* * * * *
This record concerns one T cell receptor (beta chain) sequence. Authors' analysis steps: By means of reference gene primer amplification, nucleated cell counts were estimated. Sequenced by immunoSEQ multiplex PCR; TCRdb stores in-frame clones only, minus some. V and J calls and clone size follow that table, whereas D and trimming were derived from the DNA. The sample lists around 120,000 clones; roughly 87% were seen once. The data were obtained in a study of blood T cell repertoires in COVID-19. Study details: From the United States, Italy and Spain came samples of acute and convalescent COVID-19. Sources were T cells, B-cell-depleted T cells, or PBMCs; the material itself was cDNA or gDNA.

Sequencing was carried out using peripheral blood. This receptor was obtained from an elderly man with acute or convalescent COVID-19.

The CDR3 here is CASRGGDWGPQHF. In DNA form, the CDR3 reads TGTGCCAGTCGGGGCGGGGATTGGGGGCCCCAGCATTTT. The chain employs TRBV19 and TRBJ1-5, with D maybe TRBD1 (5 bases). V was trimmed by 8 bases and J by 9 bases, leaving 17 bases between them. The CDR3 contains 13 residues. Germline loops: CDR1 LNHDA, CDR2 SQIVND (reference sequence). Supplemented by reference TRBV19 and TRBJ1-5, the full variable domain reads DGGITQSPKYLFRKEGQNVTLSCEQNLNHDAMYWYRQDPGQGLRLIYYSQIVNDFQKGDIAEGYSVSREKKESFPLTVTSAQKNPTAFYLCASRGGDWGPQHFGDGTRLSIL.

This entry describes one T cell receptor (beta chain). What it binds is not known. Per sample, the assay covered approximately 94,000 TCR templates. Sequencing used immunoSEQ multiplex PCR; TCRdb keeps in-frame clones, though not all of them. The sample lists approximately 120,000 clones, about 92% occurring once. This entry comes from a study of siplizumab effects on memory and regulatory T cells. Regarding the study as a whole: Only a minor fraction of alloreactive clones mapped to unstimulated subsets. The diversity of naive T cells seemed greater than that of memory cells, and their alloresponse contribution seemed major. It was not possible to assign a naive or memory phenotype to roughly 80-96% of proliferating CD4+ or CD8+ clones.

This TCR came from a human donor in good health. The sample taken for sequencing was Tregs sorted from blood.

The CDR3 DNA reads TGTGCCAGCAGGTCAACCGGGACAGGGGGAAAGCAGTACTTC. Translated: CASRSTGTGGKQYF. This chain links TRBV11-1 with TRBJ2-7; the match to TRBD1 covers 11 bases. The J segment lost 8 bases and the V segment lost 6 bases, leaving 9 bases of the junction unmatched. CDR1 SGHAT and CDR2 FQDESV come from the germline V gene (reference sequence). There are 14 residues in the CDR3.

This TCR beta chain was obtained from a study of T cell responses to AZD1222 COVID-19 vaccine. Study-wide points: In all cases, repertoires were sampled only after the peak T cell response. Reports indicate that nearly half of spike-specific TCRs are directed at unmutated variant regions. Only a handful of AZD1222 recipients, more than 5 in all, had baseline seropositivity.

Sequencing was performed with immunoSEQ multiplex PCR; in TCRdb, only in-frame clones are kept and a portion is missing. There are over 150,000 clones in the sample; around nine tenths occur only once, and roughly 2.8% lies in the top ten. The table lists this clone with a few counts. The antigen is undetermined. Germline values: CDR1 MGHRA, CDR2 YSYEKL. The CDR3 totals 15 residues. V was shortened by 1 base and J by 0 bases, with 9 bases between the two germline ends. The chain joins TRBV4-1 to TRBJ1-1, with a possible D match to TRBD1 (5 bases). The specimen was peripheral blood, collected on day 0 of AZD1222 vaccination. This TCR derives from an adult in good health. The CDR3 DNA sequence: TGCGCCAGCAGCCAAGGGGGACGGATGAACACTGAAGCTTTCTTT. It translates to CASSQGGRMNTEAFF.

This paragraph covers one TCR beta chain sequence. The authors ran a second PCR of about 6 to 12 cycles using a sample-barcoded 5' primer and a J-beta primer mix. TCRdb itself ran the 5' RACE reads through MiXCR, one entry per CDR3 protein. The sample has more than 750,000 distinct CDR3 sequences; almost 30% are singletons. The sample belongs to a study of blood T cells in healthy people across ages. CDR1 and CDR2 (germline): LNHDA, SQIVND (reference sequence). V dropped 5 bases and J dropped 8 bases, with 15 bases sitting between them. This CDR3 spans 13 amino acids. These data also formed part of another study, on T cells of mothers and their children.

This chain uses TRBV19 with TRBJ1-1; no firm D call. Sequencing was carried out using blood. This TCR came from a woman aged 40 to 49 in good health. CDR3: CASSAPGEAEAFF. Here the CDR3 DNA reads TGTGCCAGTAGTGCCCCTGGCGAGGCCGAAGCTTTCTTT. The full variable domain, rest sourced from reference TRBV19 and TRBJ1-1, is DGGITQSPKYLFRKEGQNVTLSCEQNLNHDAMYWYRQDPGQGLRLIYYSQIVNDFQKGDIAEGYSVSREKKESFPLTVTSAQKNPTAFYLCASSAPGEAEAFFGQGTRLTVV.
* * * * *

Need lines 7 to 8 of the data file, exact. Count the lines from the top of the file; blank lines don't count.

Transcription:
This TCR beta chain was obtained from a study of T cell responses to AZD1222 COVID-19 vaccine. Study-wide points: In all cases, repertoires were sampled only after the peak T cell response. Reports indicate that nearly half of spike-specific TCRs are directed at unmutated variant regions. Only a handful of AZD1222 recipients, more than 5 in all, had baseline seropositivity.

Sequencing was performed with immunoSEQ multiplex PCR; in TCRdb, only in-frame clones are kept and a portion is missing. There are over 150,000 clones in the sample; around nine tenths occur only once, and roughly 2.8% lies in the top ten. The table lists this clone with a few counts. The antigen is undetermined. Germline values: CDR1 MGHRA, CDR2 YSYEKL. The CDR3 totals 15 residues. V was shortened by 1 base and J by 0 bases, with 9 bases between the two germline ends. The chain joins TRBV4-1 to TRBJ1-1, with a possible D match to TRBD1 (5 bases). The specimen was peripheral blood, collected on day 0 of AZD1222 vaccination. This TCR derives from an adult in good health. The CDR3 DNA sequence: TGCGCCAGCAGCCAAGGGGGACGGATGAACACTGAAGCTTTCTTT. It translates to CASSQGGRMNTEAFF.